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Alan: HP bet big on PCs, and we're entering the "post PC" era. This isn’t just me joining the post-PC bandwagon. We saw a taste of the post-PC world in Japan with NTT DoCoMo's i-mode more than a decade ago, and today's 3G/4G world and today's smartphone is the global reality of that original vision. Today, except for games and content creation, you can consume most of your entertainment and information on lower-powered devices like tablets, smartphones, smart TVs, and devices like a Boxee or Apple TV. My Core i7 standard voltage ultraportable laptop offers more performance than the original eight-core Xeon workstations. This means that the market for desktop PCs is going to shift to a world of increasingly-powerful laptops, and the market for laptops is going to shift toward next-generation smartphones and tablets.
So, who would want to buy a whole new PC business?
Chris: Of course, I'm obligated to step in here. IBM's CTO Mark Dean recently discussed moving beyond the PC and using a tablet as his primary computer. His assessment was indicative of IBM's growth strategy, which involves exiting commodity businesses to pursue higher-value markets. However, I believe it prematurely discounts the role PCs will continue to play in our lives.
While it's true that mobile devices, by virtue of more advanced architectures and manufacturing technology, continue offering more compute power at similar (or lower) power levels, software developers remain viable by exploiting the capabilities of less constrained form factors, and pushing their ideas down into more portable platforms as they evolve. You can do things with a notebook today that required a 2P workstation in the past. Sure. But what can today's 2P workstations do? Data from Intel suggests that 10 Xeon E5645-based servers can achieve the same performance as 18 Xeon E5607-based servers for $20 000 less—and that's within the same generation of hardware! Just think about the ways PC technology will continue to enable opportunities for SMBs that only an enterprise would have been able to afford five years ago, and how that same progress affects desktop users.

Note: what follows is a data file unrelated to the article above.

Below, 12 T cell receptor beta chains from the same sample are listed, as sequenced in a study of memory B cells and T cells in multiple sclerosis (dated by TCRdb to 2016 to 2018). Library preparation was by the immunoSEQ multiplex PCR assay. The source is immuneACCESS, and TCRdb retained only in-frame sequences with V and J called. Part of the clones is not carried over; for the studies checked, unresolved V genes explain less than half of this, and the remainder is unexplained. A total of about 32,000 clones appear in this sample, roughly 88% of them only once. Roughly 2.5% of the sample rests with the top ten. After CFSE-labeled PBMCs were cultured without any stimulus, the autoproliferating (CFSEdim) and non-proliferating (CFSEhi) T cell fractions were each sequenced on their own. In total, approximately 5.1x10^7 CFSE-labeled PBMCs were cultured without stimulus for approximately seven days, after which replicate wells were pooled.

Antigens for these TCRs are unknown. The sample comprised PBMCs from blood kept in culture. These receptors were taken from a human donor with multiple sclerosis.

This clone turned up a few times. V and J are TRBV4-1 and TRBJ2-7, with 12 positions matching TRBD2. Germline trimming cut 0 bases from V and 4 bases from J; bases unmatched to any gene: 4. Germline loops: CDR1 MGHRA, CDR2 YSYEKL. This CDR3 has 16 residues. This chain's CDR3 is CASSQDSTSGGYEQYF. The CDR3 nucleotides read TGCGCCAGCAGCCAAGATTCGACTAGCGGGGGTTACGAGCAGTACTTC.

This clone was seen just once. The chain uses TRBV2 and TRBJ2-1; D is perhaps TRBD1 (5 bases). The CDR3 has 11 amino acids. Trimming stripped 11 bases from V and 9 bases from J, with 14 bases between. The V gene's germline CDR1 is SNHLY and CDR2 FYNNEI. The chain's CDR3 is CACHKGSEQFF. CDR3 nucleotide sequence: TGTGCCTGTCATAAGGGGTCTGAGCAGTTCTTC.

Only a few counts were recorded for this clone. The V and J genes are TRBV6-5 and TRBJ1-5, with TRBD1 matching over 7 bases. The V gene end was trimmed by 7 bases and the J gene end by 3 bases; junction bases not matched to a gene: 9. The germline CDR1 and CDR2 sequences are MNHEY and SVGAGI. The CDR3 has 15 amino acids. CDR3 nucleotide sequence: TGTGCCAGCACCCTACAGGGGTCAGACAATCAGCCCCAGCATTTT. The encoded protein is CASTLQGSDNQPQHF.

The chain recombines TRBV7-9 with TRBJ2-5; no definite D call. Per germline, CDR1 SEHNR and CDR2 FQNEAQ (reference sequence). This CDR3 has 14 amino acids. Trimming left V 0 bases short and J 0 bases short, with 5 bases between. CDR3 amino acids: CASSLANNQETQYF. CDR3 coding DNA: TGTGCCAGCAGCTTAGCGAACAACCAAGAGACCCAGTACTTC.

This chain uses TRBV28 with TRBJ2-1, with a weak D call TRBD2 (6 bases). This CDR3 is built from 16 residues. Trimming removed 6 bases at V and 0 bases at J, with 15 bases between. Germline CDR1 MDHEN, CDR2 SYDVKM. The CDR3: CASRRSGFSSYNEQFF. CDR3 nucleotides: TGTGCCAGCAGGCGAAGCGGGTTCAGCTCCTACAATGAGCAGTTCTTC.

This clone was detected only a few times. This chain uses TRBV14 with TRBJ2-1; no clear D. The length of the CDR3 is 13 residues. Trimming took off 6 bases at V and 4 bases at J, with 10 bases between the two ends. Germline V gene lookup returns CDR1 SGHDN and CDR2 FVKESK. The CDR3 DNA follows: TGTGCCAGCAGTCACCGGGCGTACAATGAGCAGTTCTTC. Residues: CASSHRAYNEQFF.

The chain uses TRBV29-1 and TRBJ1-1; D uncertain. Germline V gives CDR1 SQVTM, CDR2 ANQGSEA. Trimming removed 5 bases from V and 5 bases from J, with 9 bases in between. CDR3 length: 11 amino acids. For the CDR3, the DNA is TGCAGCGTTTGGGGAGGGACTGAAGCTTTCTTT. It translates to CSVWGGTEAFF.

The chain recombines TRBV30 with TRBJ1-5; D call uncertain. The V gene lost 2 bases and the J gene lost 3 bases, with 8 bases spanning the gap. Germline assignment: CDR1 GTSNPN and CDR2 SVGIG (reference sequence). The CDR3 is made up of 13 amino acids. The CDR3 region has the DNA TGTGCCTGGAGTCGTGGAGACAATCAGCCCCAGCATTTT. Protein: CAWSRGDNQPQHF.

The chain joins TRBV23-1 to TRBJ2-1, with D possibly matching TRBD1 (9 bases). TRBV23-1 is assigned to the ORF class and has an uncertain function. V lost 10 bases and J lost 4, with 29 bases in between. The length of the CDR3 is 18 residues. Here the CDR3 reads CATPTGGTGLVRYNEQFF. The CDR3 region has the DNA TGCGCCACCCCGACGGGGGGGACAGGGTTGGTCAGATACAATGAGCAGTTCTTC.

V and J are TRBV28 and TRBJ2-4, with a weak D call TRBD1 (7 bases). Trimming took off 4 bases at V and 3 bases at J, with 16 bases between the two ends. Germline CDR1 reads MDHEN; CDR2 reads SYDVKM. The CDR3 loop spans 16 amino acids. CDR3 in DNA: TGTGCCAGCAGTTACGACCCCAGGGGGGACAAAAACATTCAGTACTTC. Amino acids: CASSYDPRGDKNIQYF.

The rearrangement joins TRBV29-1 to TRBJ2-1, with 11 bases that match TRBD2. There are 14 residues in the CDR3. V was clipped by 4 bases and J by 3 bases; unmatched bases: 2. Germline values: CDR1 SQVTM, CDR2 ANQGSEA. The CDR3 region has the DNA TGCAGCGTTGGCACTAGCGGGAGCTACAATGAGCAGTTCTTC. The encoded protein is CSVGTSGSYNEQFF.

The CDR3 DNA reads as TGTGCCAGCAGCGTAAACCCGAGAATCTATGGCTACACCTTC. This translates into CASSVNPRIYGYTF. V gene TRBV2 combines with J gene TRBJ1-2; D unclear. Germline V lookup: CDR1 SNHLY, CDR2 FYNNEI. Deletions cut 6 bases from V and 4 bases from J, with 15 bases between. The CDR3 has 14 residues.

"But Chris, it's your job to defend the PC; you represent a PC hardware-oriented property." I recognize this, of course. The fact remains that building and selling PCs is still a high-revenue business for HP. But the company's lack of added value makes it a low-margin opportunity. Let that be a lesson to more nimble organizations: value is the key to making money in a mature marketplace. And as HP waffles with its profitable-but-fiercely-contested PC business, other organizations have the opportunity to differentiate their own products. Saying you're now going to operate like a start-up doesn't mean you're actually able to follow-through, HP.
Alan: Yeah, but the world is made of creators and consumers. The PC is going back to its roots as a tool for the elite, rather than the masses. The masses are going to be consuming all of their media and accessing the Internet on their mobile devices. It's 1984 all over again. The big difference is that, "back in the day," building your own computer was cheaper than buying a computer. In 2011, that's not true. The reason to build a computer is that you can get the parts you want (which ultimately are cheaper than buying a pre-built computer and then upgrading it). The other reason to build a computer is that modern desktop CPUs are so ridiculously overclockable that the overclocking is how you make your money back.
Chris: But you can't just split everyone up into creators and consumers. I might be a creator by day and a consumer by night. That's why it's so common to find both desktop and mobile hardware under the same roof. The problem is that the desktop market is mature and less susceptible to the subsidized upgrade cycle the smartphone business encourages. So of course that's where the growth is.